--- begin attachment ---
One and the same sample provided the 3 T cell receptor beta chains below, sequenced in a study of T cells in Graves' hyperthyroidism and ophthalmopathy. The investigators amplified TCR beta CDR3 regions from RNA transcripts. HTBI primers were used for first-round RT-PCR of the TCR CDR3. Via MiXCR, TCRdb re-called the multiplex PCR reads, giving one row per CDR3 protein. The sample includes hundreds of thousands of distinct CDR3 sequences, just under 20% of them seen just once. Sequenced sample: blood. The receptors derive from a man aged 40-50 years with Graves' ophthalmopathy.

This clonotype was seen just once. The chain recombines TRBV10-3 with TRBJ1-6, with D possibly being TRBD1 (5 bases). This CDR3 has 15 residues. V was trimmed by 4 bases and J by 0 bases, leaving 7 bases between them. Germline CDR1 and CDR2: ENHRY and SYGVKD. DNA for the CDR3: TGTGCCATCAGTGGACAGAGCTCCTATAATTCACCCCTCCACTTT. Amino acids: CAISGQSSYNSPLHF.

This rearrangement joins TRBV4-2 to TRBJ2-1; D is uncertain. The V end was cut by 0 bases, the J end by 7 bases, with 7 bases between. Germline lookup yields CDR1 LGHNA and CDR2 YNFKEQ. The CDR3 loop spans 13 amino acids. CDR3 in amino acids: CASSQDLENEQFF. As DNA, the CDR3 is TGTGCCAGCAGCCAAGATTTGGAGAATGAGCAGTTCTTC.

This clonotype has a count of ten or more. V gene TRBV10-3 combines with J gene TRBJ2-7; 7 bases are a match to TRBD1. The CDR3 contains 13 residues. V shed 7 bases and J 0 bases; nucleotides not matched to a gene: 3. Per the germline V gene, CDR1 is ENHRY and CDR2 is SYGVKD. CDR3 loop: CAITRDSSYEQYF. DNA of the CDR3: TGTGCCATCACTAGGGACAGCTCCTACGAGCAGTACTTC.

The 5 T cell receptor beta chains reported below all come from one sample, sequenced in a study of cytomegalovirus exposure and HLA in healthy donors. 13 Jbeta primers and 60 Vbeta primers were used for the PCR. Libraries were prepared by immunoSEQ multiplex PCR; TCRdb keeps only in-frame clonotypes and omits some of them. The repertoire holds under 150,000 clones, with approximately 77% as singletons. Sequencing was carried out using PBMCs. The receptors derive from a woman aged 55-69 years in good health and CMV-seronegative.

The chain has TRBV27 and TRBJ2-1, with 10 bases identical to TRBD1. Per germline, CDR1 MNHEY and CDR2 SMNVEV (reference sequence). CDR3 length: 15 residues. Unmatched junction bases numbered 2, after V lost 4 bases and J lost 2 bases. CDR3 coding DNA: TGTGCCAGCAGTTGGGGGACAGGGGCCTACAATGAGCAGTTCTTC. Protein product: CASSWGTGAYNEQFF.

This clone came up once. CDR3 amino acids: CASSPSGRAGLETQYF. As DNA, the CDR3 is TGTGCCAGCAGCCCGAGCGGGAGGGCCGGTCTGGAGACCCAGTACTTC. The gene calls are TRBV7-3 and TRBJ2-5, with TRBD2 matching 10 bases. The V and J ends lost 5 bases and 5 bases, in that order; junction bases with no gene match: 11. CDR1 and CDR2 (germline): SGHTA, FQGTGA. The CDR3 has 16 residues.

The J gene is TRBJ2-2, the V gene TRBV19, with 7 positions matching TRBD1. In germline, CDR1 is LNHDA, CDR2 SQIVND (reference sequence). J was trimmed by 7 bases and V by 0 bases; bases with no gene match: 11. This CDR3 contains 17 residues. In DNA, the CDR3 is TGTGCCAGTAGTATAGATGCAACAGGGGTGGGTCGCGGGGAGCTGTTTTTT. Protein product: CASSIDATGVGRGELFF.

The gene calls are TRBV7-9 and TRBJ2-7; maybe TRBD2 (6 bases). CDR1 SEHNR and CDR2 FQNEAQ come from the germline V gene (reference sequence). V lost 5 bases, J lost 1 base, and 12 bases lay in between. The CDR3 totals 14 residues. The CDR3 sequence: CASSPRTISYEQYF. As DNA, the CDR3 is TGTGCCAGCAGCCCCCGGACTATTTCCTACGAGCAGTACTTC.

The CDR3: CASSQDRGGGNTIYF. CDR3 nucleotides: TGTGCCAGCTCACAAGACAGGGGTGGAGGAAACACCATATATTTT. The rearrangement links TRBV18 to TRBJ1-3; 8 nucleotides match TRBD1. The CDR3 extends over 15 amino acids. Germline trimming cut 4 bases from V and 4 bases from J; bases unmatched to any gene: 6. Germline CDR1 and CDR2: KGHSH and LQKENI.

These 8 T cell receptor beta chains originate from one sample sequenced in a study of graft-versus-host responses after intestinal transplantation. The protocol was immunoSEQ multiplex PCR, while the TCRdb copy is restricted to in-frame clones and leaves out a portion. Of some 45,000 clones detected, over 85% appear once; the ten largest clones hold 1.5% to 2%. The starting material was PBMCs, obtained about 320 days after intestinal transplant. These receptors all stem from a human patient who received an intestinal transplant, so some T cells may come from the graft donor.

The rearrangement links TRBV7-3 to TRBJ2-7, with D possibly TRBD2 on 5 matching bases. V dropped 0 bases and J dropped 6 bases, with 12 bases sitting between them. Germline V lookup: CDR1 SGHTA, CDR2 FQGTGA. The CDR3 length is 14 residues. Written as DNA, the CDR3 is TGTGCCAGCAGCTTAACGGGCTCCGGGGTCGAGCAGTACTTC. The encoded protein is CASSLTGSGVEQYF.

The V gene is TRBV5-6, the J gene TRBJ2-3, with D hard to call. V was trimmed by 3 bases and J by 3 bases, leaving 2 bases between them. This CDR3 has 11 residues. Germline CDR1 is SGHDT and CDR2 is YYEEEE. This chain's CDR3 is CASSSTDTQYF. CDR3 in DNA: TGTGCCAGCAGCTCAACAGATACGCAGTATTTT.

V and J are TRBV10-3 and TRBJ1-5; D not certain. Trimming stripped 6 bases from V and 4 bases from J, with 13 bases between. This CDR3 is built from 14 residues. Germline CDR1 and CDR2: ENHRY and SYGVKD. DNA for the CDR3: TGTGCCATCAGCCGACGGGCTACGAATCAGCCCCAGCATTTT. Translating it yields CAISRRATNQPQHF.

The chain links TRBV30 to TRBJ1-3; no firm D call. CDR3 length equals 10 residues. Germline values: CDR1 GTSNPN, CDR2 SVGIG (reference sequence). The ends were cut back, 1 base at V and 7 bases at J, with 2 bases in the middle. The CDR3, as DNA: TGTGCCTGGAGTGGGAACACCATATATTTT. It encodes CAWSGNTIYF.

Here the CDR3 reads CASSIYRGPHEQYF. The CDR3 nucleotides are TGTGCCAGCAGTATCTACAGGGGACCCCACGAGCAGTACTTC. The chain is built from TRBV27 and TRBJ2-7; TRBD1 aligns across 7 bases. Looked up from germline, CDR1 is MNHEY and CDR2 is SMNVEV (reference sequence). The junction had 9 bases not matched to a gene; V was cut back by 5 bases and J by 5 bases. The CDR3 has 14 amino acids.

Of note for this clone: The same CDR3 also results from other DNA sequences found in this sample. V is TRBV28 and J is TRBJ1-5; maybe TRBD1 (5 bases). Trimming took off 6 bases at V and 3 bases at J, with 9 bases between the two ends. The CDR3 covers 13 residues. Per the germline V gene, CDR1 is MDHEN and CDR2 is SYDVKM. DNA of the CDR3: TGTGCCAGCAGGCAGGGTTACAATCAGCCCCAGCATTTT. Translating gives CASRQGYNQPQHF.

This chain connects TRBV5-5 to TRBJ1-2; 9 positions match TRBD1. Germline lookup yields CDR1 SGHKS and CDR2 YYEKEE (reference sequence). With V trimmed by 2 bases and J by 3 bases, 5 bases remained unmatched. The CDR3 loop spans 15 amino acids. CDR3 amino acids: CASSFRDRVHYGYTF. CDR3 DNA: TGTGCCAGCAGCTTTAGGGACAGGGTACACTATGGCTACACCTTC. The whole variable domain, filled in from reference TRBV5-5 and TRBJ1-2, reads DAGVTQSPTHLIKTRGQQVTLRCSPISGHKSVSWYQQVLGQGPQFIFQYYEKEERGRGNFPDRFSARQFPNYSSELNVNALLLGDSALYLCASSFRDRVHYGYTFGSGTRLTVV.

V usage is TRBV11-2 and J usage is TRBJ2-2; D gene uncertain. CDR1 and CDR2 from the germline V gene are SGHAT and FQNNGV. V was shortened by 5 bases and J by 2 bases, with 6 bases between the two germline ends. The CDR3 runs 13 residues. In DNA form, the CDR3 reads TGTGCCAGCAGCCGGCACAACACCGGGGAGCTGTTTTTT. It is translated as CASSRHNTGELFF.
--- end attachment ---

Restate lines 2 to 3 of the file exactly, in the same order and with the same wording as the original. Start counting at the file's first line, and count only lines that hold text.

This clonotype was seen just once. The chain recombines TRBV10-3 with TRBJ1-6, with D possibly being TRBD1 (5 bases). This CDR3 has 15 residues. V was trimmed by 4 bases and J by 0 bases, leaving 7 bases between them. Germline CDR1 and CDR2: ENHRY and SYGVKD. DNA for the CDR3: TGTGCCATCAGTGGACAGAGCTCCTATAATTCACCCCTCCACTTT. Amino acids: CAISGQSSYNSPLHF.

This rearrangement joins TRBV4-2 to TRBJ2-1; D is uncertain. The V end was cut by 0 bases, the J end by 7 bases, with 7 bases between. Germline lookup yields CDR1 LGHNA and CDR2 YNFKEQ. The CDR3 loop spans 13 amino acids. CDR3 in amino acids: CASSQDLENEQFF. As DNA, the CDR3 is TGTGCCAGCAGCCAAGATTTGGAGAATGAGCAGTTCTTC.